The report, which also examines the public statements of former Presidents George W. Bush, Bill Clinton, George H.W. Bush and Ronald Reagan, found that President Obama has used the word “gay” more than any of his predecessors – 272 times. The report shows that during President Obama’s time in office, support for marriage equality has exploded from 40 percent in 2008 to 53 percent in 2013.
“Words matter an enormous amount, and when President Obama uses his platform to declare that LGBT people are just as American as anyone else, it has a huge and historic effect. President Obama has helped the American people get to know LGBT people on a personal level, and evidence suggests that when people know us, they don’t want to discriminate against us,” said HRC President Chad Griffin. “President Obama has worked tirelessly to improve the lives of LGBT people, and the power of his rhetoric has been an essential part of that legacy.”
Key findings from the report include:
- Throughout his time in the White House, President Obama has said the word “gay” in a public speech, statement or proclamation at least 272 times.
- President Obama has used the word “transgender” at least 33 times in speeches, statements and proclamations. He’s used the word “bisexual” at least 28 times, and “lesbian” at least 88 times.
- On the 2012 campaign trail, Obama used the word “gay” 62 times at rallies and fundraisers. Mitt Romney spoke about marriage equality only once, and it was in the context of excluding loving, committed same-sex couples from marriage.
- In his two terms in the White House, President Clinton used the word “gay” 216 times in public speeches, statements or proclamations, of which 46 instances were regarding gays in the military and 80 instances were regarding Matthew Shepard or hate crime legislation.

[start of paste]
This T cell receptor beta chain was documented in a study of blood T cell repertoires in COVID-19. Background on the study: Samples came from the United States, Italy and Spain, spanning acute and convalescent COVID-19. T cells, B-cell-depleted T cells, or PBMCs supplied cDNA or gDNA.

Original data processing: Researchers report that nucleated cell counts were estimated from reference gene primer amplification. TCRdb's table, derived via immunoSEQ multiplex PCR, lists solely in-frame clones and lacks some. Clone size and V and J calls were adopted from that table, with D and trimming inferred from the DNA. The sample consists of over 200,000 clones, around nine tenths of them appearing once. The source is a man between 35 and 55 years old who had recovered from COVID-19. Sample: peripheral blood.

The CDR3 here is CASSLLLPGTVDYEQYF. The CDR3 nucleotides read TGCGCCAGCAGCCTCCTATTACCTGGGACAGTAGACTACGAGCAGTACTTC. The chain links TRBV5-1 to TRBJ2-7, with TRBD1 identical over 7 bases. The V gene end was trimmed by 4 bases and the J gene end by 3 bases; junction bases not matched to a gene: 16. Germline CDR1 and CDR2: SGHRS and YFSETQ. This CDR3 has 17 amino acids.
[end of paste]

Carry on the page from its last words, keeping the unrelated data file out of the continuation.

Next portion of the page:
- President Obama has consistently emphasised that rights and the pursuit of success should not be denied to anyone based on whom they love.
- Since President Obama has been in office, the percentage of Americans who support marriage equality has risen from 40 percent in 2008 to 53 percent in 2013, according to Gallup polling.
- Immediately following President Obama’s 2012 endorsement of same-sex marriage, the number of African-Americans who supported marriage equality skyrocketed to 59 percent, up from an average of 41 percent, according to a Washington Post-ABC News poll.
- The rising tide of public support for marriage equality has been reflected in opinion shifts by prominent GOP lawmakers as well. Republican Sens. Rob Portman, Mark Kirk and Lisa Murkowski have all endorsed marriage equality. And in February 2013, more than 150 Republicans signed an amicus brief in support of a lawsuit striking down Proposition 8.
“When an elected official uses his or her platform to send a message of dignity and respect, Americans respond,” said Griffin. “We hope that the growing momentum for equality will ensure future presidents – regardless of their party affiliation – continue this trend.”
The full report is available online at www.hrc.org/ObamaReport.